Whatsapp, Facebook, Erlang and realtime messaging: It all started with ejabberd

There has been a lot of buzz recently around Whatsapp acquisition by Facebook and the record price paid for the company. FastCompany’s Ainsley O’Connell wrote Inside Erlang, The Rare Programming Language Behind WhatsApp’s Success, giving some technical background around the story.

As the founder of leading instant messaging technology provider developed in Erlang, I want to had a few words on my perspective of this story.

I discovered Erlang in 1998 when it was release as Open Source and I was hooked. I was exploring the potential of the technology and how I could apply it to my internet project.

ICQ was a big thing at that time. Yahoo!, AOL, MSN were launching their own instant messaging service. Jeremy Miller started working in 1999 on an open and federated protocol for instant messaging called Jabber. I started getting interested in that protocol since the very beginning and got the chance with my company at that time to work on early commercial Jabber projects. At that time, the collision between Erlang and XMPP already happened as my company was working on an Erlang layer to turning Jabber first C server into a large scale cluster.

In 2002, I joined Alexey Shchepin that just started building an XMPP server fully in Erlang. We work together for all this years and when I felt the time had come, I founded ProcessOne in 2005. ProcessOne is an Erlang company selling technology and expertise to build large scale realtime messaging services.

We worked across the world with major brands to build messaging services in Erlang with ejabberd. We expanded during the passed years to all kind of messaging realtime application. We have a large scale Push notification service build in Erlang, that is sending billions of notifications. We have build the most used XMPP messaging server, the reference implementation that nearly everyone is using. And we are getting further, building even larger scale platforms for the Internet of Things.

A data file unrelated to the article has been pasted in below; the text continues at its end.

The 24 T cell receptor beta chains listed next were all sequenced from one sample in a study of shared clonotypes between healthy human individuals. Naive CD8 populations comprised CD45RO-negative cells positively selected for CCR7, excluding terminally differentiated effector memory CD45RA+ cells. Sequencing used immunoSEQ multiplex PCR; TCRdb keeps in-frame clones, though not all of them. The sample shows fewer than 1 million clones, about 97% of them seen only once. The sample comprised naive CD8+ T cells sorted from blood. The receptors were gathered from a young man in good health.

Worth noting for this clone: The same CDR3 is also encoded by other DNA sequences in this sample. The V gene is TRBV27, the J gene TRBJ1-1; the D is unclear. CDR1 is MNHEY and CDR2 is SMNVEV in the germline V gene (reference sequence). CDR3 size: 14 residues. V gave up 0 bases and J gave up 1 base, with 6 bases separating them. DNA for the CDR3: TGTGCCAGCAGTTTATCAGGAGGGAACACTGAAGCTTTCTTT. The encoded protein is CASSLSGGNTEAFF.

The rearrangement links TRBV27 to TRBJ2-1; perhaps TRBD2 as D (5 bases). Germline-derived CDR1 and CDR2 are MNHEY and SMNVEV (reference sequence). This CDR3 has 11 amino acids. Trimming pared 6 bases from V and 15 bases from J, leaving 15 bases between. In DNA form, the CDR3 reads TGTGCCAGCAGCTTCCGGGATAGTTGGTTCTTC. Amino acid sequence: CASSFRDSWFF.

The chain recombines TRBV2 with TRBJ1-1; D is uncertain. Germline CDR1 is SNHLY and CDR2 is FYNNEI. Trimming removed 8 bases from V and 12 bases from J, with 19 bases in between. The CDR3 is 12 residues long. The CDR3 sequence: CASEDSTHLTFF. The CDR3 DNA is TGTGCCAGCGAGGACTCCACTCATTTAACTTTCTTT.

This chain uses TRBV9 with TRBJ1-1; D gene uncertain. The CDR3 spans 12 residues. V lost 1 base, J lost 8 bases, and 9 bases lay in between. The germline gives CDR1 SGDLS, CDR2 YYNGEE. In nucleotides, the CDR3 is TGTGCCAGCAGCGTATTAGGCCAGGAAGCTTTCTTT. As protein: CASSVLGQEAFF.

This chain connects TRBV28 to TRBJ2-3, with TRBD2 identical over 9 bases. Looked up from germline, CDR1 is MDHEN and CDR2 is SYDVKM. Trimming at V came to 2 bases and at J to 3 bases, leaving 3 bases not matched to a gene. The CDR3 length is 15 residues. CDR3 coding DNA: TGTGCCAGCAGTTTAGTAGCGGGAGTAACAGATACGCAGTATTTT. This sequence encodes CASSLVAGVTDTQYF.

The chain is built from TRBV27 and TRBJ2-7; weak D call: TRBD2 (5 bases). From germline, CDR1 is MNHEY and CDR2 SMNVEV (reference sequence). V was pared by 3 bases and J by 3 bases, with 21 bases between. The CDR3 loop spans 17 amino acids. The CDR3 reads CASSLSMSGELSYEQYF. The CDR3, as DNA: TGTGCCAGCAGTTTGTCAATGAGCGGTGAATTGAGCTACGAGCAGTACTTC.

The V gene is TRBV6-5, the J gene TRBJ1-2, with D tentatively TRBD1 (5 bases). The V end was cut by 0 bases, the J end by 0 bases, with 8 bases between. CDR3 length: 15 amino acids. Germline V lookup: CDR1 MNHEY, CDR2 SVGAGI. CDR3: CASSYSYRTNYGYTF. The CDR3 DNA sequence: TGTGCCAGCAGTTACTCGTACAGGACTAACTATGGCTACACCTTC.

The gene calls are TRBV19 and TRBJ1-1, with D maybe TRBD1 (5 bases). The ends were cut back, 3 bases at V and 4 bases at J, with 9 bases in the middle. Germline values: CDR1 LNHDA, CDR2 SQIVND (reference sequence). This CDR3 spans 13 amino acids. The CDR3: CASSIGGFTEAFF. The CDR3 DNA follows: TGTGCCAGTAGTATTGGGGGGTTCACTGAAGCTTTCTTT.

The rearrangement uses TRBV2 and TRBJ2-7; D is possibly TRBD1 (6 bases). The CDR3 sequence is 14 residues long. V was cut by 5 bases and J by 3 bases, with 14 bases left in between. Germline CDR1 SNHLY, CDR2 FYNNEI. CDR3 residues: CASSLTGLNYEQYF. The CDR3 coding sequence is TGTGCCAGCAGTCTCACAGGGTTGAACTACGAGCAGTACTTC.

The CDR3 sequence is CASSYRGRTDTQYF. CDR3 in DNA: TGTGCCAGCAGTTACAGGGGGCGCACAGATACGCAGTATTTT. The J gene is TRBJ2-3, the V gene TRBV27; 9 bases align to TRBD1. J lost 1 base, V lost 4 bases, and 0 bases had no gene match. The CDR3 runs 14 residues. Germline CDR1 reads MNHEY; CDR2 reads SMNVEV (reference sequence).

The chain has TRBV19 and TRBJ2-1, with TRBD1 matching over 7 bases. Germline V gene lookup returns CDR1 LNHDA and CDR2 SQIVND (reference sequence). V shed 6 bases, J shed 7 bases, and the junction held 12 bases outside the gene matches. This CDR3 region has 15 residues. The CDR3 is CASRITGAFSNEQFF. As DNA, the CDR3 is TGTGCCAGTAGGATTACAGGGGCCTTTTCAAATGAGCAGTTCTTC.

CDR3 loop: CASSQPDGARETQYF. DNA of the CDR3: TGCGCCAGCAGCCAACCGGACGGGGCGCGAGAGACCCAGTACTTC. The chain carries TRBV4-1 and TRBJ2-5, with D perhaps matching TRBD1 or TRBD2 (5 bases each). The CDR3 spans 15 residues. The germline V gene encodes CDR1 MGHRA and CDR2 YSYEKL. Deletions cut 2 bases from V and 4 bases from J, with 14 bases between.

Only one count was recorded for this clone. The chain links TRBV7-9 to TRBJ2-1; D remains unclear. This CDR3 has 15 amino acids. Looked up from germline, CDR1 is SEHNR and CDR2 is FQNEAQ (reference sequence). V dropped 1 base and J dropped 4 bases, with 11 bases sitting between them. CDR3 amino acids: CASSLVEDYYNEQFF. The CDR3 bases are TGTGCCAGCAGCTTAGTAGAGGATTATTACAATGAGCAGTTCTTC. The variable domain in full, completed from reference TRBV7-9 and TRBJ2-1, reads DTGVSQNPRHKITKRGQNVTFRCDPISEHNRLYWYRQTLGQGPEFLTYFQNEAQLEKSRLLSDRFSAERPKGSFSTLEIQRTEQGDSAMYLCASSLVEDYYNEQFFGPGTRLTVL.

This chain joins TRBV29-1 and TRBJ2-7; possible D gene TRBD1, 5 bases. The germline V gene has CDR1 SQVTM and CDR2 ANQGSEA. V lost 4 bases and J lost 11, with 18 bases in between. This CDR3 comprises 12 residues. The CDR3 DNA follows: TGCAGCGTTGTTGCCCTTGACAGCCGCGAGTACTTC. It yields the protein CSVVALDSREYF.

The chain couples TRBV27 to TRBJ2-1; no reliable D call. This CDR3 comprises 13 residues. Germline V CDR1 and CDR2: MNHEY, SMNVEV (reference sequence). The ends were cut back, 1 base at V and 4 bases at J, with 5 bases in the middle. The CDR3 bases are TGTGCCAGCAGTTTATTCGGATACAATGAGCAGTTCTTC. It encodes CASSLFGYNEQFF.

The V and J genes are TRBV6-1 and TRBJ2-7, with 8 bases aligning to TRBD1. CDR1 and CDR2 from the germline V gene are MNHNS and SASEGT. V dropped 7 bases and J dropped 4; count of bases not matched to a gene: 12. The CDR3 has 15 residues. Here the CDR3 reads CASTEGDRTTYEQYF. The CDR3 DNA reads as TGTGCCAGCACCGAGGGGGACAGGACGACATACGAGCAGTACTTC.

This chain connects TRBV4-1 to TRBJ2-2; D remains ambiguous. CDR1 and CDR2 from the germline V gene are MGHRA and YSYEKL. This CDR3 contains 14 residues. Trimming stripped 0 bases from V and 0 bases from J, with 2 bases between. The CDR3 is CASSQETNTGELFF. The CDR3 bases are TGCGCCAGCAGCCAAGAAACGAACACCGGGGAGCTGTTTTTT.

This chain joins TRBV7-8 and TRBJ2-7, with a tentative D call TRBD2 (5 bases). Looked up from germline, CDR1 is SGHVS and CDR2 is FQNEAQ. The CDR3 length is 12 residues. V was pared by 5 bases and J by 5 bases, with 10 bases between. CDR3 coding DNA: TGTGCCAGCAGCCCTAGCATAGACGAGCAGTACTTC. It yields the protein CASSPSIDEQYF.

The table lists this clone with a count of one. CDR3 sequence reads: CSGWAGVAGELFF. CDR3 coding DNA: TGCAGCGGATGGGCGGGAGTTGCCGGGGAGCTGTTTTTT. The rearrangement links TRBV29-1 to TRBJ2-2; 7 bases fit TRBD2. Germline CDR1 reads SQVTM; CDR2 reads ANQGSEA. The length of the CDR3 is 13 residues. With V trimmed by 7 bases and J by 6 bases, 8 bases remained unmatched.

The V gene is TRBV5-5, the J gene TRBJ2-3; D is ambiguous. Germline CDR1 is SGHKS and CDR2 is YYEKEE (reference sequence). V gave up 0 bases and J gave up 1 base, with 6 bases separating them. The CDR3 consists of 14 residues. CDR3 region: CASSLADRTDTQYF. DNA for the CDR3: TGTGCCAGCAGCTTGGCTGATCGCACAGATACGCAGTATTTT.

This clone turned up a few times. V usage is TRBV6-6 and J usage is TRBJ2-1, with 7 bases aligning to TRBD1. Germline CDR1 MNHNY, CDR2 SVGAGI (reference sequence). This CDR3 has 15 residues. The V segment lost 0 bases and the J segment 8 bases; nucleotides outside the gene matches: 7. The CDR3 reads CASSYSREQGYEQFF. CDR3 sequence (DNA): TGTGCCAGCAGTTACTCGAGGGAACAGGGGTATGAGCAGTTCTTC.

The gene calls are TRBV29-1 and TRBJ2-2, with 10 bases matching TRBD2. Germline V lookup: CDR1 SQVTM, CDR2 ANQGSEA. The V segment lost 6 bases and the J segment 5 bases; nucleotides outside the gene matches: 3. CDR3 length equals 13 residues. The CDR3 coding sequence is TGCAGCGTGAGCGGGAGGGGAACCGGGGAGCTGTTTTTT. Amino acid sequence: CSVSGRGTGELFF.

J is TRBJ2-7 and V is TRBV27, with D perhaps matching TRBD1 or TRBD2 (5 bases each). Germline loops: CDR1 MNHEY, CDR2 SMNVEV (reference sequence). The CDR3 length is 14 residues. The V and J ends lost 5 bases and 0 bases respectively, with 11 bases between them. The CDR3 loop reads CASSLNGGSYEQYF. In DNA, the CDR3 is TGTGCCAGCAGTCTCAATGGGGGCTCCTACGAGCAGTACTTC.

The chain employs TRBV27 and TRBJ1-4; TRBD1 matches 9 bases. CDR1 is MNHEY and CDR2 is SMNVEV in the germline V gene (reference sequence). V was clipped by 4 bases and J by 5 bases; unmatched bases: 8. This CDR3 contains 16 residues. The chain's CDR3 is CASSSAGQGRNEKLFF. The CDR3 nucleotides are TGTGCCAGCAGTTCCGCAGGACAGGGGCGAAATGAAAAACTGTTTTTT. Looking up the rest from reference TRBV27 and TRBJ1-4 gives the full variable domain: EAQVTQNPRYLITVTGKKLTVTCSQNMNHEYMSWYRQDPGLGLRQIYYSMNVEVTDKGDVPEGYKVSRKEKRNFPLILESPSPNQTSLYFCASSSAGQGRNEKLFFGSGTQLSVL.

During that time we have seen big companies and small companies embrace our vision. Facebook chat started from our vision: Why was Erlang chosen for use in Facebook chat?:

Facebook chat started out as a hackathon project in January 2007, by mid 2007 it became an official project with a dedicated team.

Facebook engineers choose to use ejabberd since back in 2007 it was the only chat server which had clustering built in for free. As you can imagine at Facebook’s traffic every service needs to scale horizontally and ejabberd was solving an important problem for them.

Funny thing is that a couple of year laters in june 2009, Whatsapp team is building its own platform sharing the same vision. Here is a post of Jan Koum on ejabberd mailing list: client access control:

hi there,

i installed ejabberd today, got it work with adium/ichat and wanted to ask
you all a couple of things:

I remember the call that followed with Brian Acton and Jan Koum, talking about our technology and our vision.

And here is the most interesting piece: when Facebook acquires Whatsapp, they also buy a technology that they know fits well with their existing messaging platform.

Finally, this is just two of the success stories our vision, expertise and technology helped sparkled. I would not be surprised that more such success stories arise in the coming months and years.

It all started with ejabberd and we are proud of it !

For us, this is business as usual and just the beginning of a great story.

Let us know what you think 💬

17 thoughts on “Whatsapp, Facebook, Erlang and realtime messaging: It all started with ejabberd

  1. Does not it bother that with merger with Whatsapp Facebook will most likely switch to it as its instant messaging app and XMPP world will use one of its biggest (although not-federating) providers, yet another after GTalk?

  2. Can you tell a bit more on the “internet of things” part? We build an infrastructure on top of ejabberd towards this purpose. We would love to find ways to give things back to the open-source community.

  3. i understand the server part but what about the android client of whatsapp are they using any spefic xmpp library ( for example like asmack ) to make connection with server or is there any middle web layer in between android and server which maintains the session and connectivity ?

  4. So To Clone a service like Whatsapp-is that possible or not yet?
    Will its be easier than a few years ago.

    • With latest improvements to ejabberd, the launch of fluux.io and ejabberd Business Edition I think it’s way easier to clone whatsapp than it was back then. If you look at the Android or iOS app stores you can see many messenger apps. It’s still a lot of work to launch it, and to gain significant userbase your app has to have a unique appeal (like Striply, for example). But the technological barrier is indeed lower than before. Still quite high though ;)

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